As you passed the 50 mark do you start to notice a change in your sleep patterns? Were you sleeping less? Maybe going to bed earlier and/or getting up earlier? I did. And, now that I’m over 60 it has become more pronounced. It has become my new sleep pattern. I typically only get about 6 hours of sleep at night, give or take. So, I started to research if others have sleep problems over 50. Is it part of aging? What are the health ramifications? And what can I do about it?

If you’re concerned about the amount of sleep you're getting as you age just know you are not alone. It seems that dealing with a sleep pattern change and getting less sleep is something that most people face once they hit that 50 mark. It generally has to do with our bodies producing fewer hormones such as melatonin. But it also can be attributed to other health challenges that most of us contend with as we get older. The other piece of the puzzle may be some underlying and more serious health issues. The good news is that there are some things we can do about it without taking prescription drugs or sleep aids.

Everyone Is Different

As I continue here it’s important to note that our bodies are all different. Men and women deal with different hormone changes. We all have different levels of the effects of aging at different ages. So, I’m going to give you a profile of me so you can compare your sleep issues with mine. In that way, you can better assess what might be different or the same about your body and why you might be dealing with a lack of sleep. And what you potentially can do about it.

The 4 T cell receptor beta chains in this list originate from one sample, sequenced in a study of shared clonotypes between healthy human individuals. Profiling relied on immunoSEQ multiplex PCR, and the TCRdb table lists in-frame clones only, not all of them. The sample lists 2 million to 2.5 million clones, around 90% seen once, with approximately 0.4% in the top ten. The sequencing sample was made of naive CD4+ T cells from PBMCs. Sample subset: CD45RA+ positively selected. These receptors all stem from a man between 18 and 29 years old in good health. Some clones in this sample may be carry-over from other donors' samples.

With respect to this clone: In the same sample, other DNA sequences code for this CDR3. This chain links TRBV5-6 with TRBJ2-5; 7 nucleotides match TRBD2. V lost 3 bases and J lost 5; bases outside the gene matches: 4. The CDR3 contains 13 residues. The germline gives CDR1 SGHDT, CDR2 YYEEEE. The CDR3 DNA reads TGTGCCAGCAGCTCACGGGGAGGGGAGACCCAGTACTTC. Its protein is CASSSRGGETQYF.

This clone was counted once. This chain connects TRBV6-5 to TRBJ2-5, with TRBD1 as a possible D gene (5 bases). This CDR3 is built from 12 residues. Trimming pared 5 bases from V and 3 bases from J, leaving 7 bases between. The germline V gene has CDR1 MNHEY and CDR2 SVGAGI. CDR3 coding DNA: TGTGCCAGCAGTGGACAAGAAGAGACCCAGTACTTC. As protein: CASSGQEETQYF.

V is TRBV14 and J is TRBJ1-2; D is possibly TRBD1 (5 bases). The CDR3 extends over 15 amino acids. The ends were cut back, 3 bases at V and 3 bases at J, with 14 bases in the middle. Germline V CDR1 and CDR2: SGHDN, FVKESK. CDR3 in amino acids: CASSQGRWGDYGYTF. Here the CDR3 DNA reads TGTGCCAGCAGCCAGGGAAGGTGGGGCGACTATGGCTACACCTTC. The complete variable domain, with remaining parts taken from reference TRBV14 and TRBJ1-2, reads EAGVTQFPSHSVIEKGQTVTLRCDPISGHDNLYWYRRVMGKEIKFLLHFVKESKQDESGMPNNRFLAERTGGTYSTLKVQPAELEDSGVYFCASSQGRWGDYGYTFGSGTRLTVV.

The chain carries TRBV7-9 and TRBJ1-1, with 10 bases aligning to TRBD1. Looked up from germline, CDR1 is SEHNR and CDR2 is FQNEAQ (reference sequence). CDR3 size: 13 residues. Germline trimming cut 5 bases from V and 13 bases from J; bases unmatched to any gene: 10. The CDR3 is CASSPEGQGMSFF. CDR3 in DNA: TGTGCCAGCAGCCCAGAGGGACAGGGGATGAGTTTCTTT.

This is Me Just for Comparison

I am 63 and consider myself to be active for my age. I exercise 5 days a week most weeks. That consists of resistance band muscular training, walking 3 miles, biking for recreation, and running one day a week for various distances up to 3 miles. I work at the computer 8 and up to 10 hours a day.

One of my challenges with sleep is that I have a hard time staying up past 8 pm but I fall asleep within 10 minutes. Therefore, I have no problem with insomnia. I wake up habitually at 1-2 am to go to the bathroom and generally have a hard time going back to sleep after that. My mind is on overdrive at that point thinking about what I need or want to do that day. So generally, I just get up and get my day started at these ridiculously early hours. On a good day, I can go back to sleep for another hour or two. As a result, I generally take a 20 minute to 1-hour nap at some point during the day.

The health issues I have acquired since I turned 50 include the removal of a cancerous kidney, enlargement of my prostate (as most men do), mild fatty liver, some minor arthritis pain, and Grover’s Disease. Grover’s Disease occurs mainly in men over 50 and is itchy as hell. During an outbreak, this can certainly affect my sleep. If you didn’t know what Grover’s is you don’t have it and should be thankful. Trust me.

Because I work at home and manage my own schedule, my sleep patterns don’t cause a problem. I came to the conclusion that this was my life now and it was ok. However, I have also been struggling to lose weight. Even though I do exercise regularly and eat a diet of under 1,500 to 2,000 calories a day (dependent upon the amount of exercise that day), I can’t drop the pounds. As a result of researching that issue, I found that a lower amount of testosterone (which men and women naturally experience as we age) can affect weight loss. And one of the ways to help increase testosterone is getting the proper amount of sleep. So, that is why I started researching sleep problems over 50. Phew!